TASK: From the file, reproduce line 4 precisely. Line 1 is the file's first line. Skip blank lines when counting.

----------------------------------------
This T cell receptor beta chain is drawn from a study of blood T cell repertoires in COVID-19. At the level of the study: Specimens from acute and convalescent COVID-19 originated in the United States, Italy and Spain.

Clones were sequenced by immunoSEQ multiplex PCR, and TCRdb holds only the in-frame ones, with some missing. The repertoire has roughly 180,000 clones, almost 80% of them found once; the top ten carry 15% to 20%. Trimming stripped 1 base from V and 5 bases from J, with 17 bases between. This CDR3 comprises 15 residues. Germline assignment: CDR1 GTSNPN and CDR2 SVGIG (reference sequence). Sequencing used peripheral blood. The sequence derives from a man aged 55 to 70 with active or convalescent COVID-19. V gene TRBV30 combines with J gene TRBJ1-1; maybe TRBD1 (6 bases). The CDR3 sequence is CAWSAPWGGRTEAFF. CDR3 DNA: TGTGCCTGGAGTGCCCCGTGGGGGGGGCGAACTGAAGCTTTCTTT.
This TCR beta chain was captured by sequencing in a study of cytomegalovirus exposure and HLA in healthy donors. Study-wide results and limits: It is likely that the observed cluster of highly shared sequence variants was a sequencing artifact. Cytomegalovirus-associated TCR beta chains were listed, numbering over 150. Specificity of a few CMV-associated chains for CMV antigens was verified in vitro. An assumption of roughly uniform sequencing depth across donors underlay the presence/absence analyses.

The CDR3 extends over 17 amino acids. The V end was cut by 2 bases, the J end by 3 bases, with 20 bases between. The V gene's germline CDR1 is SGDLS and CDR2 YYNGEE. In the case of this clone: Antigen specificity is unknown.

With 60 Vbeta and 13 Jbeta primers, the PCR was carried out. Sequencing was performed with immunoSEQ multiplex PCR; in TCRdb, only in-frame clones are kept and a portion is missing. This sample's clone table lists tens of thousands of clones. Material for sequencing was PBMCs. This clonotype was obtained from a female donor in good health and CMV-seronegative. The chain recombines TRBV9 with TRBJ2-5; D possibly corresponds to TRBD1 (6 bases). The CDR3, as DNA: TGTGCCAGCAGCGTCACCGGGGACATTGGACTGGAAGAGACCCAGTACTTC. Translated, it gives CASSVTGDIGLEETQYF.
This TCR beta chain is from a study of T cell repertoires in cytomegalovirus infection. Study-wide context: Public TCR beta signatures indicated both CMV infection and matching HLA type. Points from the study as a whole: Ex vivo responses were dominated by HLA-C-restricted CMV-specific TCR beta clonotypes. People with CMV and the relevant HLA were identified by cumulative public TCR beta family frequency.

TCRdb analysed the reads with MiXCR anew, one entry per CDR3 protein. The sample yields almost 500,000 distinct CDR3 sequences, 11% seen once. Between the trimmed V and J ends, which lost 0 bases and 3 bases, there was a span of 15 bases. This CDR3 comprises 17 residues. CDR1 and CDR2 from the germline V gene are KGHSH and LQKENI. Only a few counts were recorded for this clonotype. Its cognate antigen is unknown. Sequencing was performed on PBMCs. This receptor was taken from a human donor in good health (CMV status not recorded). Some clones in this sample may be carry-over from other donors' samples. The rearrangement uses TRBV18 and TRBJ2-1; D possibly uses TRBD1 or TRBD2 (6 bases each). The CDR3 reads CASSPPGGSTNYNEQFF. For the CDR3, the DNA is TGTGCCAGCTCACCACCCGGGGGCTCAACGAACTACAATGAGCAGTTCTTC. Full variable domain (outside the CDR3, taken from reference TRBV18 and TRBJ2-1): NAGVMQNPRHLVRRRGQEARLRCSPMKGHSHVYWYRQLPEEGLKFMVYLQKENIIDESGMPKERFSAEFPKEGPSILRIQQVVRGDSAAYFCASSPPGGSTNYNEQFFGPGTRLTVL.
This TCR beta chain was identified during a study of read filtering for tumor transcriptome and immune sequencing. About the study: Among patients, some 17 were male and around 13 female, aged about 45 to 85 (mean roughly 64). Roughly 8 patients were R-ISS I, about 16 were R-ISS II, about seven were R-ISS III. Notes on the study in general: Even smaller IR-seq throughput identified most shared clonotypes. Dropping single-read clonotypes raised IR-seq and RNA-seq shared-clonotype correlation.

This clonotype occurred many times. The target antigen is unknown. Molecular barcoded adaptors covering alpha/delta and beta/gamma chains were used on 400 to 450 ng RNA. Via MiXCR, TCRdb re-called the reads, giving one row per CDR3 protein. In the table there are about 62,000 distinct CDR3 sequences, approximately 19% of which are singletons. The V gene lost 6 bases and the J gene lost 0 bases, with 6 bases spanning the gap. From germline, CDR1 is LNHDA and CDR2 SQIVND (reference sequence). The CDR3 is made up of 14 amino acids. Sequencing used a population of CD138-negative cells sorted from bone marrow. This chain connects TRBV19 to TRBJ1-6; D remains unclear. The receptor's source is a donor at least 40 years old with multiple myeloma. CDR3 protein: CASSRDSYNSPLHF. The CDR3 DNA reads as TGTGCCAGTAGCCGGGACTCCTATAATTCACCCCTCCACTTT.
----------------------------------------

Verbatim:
The CDR3 extends over 17 amino acids. The V end was cut by 2 bases, the J end by 3 bases, with 20 bases between. The V gene's germline CDR1 is SGDLS and CDR2 YYNGEE. In the case of this clone: Antigen specificity is unknown.